Oral corticosteroid use during pregnancy poses no risk of congenital heart defects
Exposure to oral corticosteroids during pregnancy bears no harm to the offspring in terms of the risk of congenital heart defects (CHDs), a study reports.
Using data from a register-based nationwide prevalence study including all live singleton births in Denmark, researchers looked at 1,194,687 mother-and-child pairs to assess the risk of offspring CHDs in relation to the mothers’ use of oral corticosteroids in early pregnancy.
A total of 2,032 individuals (0.17 percent) had a mother who filled a prescription for oral corticosteroids during the 0–8-week period after conception, whereas 1,142,091 (96 percent) had a mother who never used the drugs.
CHDs were documented in 11,094 individuals, yielding a prevalence rate of 93 per 10,000. The crude prevalence was higher in individuals whose mothers filled a prescription for oral corticosteroids in weeks 0–8 after conception than in those whose mothers were never exposed to the drug (32 vs 10,534; prevalence, 157 vs 92 per 10,000; prevalence ratio [PR], 1.72, 95 percent confidence interval [CI] 1.21–2.44).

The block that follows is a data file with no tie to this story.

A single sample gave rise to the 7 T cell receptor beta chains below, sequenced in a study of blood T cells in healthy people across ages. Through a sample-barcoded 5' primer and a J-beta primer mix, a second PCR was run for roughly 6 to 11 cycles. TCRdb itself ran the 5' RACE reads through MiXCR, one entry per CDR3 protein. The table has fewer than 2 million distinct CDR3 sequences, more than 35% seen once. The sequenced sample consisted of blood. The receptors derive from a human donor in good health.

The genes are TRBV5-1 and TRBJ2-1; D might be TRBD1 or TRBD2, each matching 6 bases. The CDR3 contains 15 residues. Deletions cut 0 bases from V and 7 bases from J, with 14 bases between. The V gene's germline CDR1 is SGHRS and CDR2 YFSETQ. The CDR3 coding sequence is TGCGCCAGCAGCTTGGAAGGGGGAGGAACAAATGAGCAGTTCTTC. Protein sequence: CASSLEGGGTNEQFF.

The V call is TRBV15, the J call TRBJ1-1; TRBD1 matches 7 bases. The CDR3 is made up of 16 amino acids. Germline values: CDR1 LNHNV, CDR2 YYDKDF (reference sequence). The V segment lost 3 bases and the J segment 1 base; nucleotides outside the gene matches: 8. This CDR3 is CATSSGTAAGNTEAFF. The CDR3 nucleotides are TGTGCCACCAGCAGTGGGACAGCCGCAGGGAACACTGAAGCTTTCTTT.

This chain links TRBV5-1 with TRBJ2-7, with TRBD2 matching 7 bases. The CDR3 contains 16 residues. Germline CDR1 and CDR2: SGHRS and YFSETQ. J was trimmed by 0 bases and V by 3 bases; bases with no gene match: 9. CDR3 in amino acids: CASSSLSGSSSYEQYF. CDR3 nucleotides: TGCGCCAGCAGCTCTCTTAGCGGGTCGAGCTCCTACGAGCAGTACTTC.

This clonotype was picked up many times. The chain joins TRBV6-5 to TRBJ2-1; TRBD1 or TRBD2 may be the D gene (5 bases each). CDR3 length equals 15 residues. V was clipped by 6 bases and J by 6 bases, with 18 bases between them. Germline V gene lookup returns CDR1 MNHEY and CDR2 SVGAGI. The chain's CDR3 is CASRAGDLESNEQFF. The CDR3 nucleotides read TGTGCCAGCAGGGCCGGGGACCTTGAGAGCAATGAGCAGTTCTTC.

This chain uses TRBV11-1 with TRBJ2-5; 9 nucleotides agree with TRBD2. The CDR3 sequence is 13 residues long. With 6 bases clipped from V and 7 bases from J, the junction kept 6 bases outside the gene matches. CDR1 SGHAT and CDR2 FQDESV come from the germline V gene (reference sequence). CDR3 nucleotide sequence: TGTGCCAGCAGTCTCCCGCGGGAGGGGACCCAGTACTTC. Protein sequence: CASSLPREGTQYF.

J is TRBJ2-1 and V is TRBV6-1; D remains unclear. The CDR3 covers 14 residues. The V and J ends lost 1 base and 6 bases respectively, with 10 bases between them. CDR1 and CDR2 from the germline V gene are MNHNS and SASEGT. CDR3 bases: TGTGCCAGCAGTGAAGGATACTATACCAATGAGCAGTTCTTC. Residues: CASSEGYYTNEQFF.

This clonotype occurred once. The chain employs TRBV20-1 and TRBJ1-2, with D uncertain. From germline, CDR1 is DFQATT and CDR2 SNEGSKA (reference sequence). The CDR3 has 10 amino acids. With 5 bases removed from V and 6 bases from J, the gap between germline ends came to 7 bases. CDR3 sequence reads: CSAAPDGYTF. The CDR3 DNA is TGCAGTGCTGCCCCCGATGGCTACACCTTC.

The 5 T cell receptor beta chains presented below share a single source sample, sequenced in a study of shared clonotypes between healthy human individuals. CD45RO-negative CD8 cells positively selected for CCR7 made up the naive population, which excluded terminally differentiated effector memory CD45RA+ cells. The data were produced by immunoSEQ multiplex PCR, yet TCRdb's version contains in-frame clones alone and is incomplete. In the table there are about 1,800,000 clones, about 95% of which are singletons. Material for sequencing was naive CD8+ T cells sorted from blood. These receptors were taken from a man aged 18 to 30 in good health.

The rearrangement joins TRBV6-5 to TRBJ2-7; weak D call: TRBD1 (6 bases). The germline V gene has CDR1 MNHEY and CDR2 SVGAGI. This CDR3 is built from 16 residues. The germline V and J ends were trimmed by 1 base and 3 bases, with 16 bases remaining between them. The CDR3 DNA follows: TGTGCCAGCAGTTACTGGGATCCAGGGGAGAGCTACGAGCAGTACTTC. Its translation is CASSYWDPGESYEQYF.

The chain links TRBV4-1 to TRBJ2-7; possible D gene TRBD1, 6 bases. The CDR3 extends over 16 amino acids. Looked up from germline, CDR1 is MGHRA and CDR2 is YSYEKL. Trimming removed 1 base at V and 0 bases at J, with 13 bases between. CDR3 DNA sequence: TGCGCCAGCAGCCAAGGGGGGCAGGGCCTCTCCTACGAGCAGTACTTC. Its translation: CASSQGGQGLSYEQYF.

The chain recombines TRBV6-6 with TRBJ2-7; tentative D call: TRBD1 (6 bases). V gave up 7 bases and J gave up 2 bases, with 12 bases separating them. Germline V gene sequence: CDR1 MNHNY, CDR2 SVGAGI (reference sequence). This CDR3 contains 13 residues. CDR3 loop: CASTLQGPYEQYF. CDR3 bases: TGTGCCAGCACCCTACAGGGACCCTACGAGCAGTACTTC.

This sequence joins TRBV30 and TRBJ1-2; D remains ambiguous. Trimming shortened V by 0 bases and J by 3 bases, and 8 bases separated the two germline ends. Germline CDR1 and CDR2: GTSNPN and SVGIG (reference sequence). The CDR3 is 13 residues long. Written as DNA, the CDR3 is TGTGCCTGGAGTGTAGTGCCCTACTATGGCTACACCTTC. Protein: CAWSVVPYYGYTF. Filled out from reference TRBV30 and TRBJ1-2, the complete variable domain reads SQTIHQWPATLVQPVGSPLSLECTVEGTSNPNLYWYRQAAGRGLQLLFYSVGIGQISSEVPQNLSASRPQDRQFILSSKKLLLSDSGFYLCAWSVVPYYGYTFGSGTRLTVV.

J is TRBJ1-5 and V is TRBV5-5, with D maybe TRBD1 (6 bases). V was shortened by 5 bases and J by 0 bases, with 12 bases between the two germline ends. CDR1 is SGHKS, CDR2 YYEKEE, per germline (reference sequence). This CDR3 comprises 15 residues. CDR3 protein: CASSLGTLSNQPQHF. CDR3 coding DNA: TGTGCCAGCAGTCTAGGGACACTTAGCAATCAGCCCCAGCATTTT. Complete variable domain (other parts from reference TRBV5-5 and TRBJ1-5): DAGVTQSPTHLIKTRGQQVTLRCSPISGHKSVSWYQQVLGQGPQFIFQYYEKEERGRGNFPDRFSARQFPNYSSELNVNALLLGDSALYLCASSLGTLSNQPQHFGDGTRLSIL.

However, the PR was attenuated following adjustments for maternal age, birth order, calendar year and other covariates associated with corticosteroid exposure and CHD (1.29, 95 percent CI, 0.90–1.84; p=0.16). Propensity score-matched analysis yielded similar results (PR, 1.38, 95 percent CI, 0.95–2.02).
In light of the findings, the researchers pointed out that there is no reason to refrain from corticosteroid treatment during early pregnancy, especially when there is a clear and pertinent indication.